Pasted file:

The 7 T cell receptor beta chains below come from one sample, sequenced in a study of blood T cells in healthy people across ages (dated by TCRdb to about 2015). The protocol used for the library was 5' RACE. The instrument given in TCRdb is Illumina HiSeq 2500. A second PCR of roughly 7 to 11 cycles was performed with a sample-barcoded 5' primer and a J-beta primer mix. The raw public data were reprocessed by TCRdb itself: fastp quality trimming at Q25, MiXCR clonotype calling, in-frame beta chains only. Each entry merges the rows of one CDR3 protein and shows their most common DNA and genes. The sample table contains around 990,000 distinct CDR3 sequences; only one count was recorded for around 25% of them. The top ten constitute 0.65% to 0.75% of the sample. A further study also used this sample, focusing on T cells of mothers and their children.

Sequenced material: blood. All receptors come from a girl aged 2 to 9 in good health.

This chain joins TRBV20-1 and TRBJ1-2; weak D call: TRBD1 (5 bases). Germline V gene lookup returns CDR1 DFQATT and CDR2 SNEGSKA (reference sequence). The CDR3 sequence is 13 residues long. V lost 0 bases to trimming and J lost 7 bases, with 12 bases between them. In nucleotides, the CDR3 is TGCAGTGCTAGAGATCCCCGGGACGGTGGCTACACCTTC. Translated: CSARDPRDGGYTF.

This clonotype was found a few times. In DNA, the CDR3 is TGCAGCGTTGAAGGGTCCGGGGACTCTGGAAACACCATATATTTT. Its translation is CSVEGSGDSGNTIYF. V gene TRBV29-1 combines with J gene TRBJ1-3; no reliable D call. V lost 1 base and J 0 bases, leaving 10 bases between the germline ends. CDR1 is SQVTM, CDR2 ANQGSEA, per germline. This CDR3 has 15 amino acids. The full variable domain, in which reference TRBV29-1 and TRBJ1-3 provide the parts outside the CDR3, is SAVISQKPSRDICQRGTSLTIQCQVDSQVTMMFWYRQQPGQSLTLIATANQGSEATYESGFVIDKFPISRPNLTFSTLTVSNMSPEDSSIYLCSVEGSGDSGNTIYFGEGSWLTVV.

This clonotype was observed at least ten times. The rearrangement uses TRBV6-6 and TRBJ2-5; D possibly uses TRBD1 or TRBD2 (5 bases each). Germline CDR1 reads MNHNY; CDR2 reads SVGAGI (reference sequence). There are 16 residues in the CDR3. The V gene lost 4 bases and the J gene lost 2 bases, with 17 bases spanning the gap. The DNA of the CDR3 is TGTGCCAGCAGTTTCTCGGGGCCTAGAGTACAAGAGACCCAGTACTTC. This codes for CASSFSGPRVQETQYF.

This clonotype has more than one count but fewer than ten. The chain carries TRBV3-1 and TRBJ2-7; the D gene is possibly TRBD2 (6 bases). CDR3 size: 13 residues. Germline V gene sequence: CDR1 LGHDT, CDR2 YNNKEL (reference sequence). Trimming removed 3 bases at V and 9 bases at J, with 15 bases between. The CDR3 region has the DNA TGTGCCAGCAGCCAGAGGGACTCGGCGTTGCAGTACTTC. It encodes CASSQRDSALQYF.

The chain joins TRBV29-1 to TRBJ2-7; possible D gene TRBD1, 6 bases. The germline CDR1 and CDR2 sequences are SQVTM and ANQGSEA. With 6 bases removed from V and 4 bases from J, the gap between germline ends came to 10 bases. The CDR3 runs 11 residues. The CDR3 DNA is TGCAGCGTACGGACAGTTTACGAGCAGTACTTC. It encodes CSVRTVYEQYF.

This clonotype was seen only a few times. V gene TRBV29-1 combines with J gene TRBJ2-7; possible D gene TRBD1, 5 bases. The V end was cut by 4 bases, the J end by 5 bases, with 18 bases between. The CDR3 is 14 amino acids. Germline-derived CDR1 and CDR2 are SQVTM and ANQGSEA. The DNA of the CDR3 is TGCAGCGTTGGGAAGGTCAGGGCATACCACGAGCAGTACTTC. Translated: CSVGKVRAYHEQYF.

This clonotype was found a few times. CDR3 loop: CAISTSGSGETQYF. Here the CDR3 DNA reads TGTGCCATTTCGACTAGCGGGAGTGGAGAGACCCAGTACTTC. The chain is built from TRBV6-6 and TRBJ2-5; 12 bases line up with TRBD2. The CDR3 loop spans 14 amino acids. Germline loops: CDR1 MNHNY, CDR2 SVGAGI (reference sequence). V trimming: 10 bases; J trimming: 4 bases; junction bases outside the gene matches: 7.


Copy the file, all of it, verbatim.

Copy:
The 7 T cell receptor beta chains below come from one sample, sequenced in a study of blood T cells in healthy people across ages (dated by TCRdb to about 2015). The protocol used for the library was 5' RACE. The instrument given in TCRdb is Illumina HiSeq 2500. A second PCR of roughly 7 to 11 cycles was performed with a sample-barcoded 5' primer and a J-beta primer mix. The raw public data were reprocessed by TCRdb itself: fastp quality trimming at Q25, MiXCR clonotype calling, in-frame beta chains only. Each entry merges the rows of one CDR3 protein and shows their most common DNA and genes. The sample table contains around 990,000 distinct CDR3 sequences; only one count was recorded for around 25% of them. The top ten constitute 0.65% to 0.75% of the sample. A further study also used this sample, focusing on T cells of mothers and their children.

Sequenced material: blood. All receptors come from a girl aged 2 to 9 in good health.

This chain joins TRBV20-1 and TRBJ1-2; weak D call: TRBD1 (5 bases). Germline V gene lookup returns CDR1 DFQATT and CDR2 SNEGSKA (reference sequence). The CDR3 sequence is 13 residues long. V lost 0 bases to trimming and J lost 7 bases, with 12 bases between them. In nucleotides, the CDR3 is TGCAGTGCTAGAGATCCCCGGGACGGTGGCTACACCTTC. Translated: CSARDPRDGGYTF.

This clonotype was found a few times. In DNA, the CDR3 is TGCAGCGTTGAAGGGTCCGGGGACTCTGGAAACACCATATATTTT. Its translation is CSVEGSGDSGNTIYF. V gene TRBV29-1 combines with J gene TRBJ1-3; no reliable D call. V lost 1 base and J 0 bases, leaving 10 bases between the germline ends. CDR1 is SQVTM, CDR2 ANQGSEA, per germline. This CDR3 has 15 amino acids. The full variable domain, in which reference TRBV29-1 and TRBJ1-3 provide the parts outside the CDR3, is SAVISQKPSRDICQRGTSLTIQCQVDSQVTMMFWYRQQPGQSLTLIATANQGSEATYESGFVIDKFPISRPNLTFSTLTVSNMSPEDSSIYLCSVEGSGDSGNTIYFGEGSWLTVV.

This clonotype was observed at least ten times. The rearrangement uses TRBV6-6 and TRBJ2-5; D possibly uses TRBD1 or TRBD2 (5 bases each). Germline CDR1 reads MNHNY; CDR2 reads SVGAGI (reference sequence). There are 16 residues in the CDR3. The V gene lost 4 bases and the J gene lost 2 bases, with 17 bases spanning the gap. The DNA of the CDR3 is TGTGCCAGCAGTTTCTCGGGGCCTAGAGTACAAGAGACCCAGTACTTC. This codes for CASSFSGPRVQETQYF.

This clonotype has more than one count but fewer than ten. The chain carries TRBV3-1 and TRBJ2-7; the D gene is possibly TRBD2 (6 bases). CDR3 size: 13 residues. Germline V gene sequence: CDR1 LGHDT, CDR2 YNNKEL (reference sequence). Trimming removed 3 bases at V and 9 bases at J, with 15 bases between. The CDR3 region has the DNA TGTGCCAGCAGCCAGAGGGACTCGGCGTTGCAGTACTTC. It encodes CASSQRDSALQYF.

The chain joins TRBV29-1 to TRBJ2-7; possible D gene TRBD1, 6 bases. The germline CDR1 and CDR2 sequences are SQVTM and ANQGSEA. With 6 bases removed from V and 4 bases from J, the gap between germline ends came to 10 bases. The CDR3 runs 11 residues. The CDR3 DNA is TGCAGCGTACGGACAGTTTACGAGCAGTACTTC. It encodes CSVRTVYEQYF.

This clonotype was seen only a few times. V gene TRBV29-1 combines with J gene TRBJ2-7; possible D gene TRBD1, 5 bases. The V end was cut by 4 bases, the J end by 5 bases, with 18 bases between. The CDR3 is 14 amino acids. Germline-derived CDR1 and CDR2 are SQVTM and ANQGSEA. The DNA of the CDR3 is TGCAGCGTTGGGAAGGTCAGGGCATACCACGAGCAGTACTTC. Translated: CSVGKVRAYHEQYF.

This clonotype was found a few times. CDR3 loop: CAISTSGSGETQYF. Here the CDR3 DNA reads TGTGCCATTTCGACTAGCGGGAGTGGAGAGACCCAGTACTTC. The chain is built from TRBV6-6 and TRBJ2-5; 12 bases line up with TRBD2. The CDR3 loop spans 14 amino acids. Germline loops: CDR1 MNHNY, CDR2 SVGAGI (reference sequence). V trimming: 10 bases; J trimming: 4 bases; junction bases outside the gene matches: 7.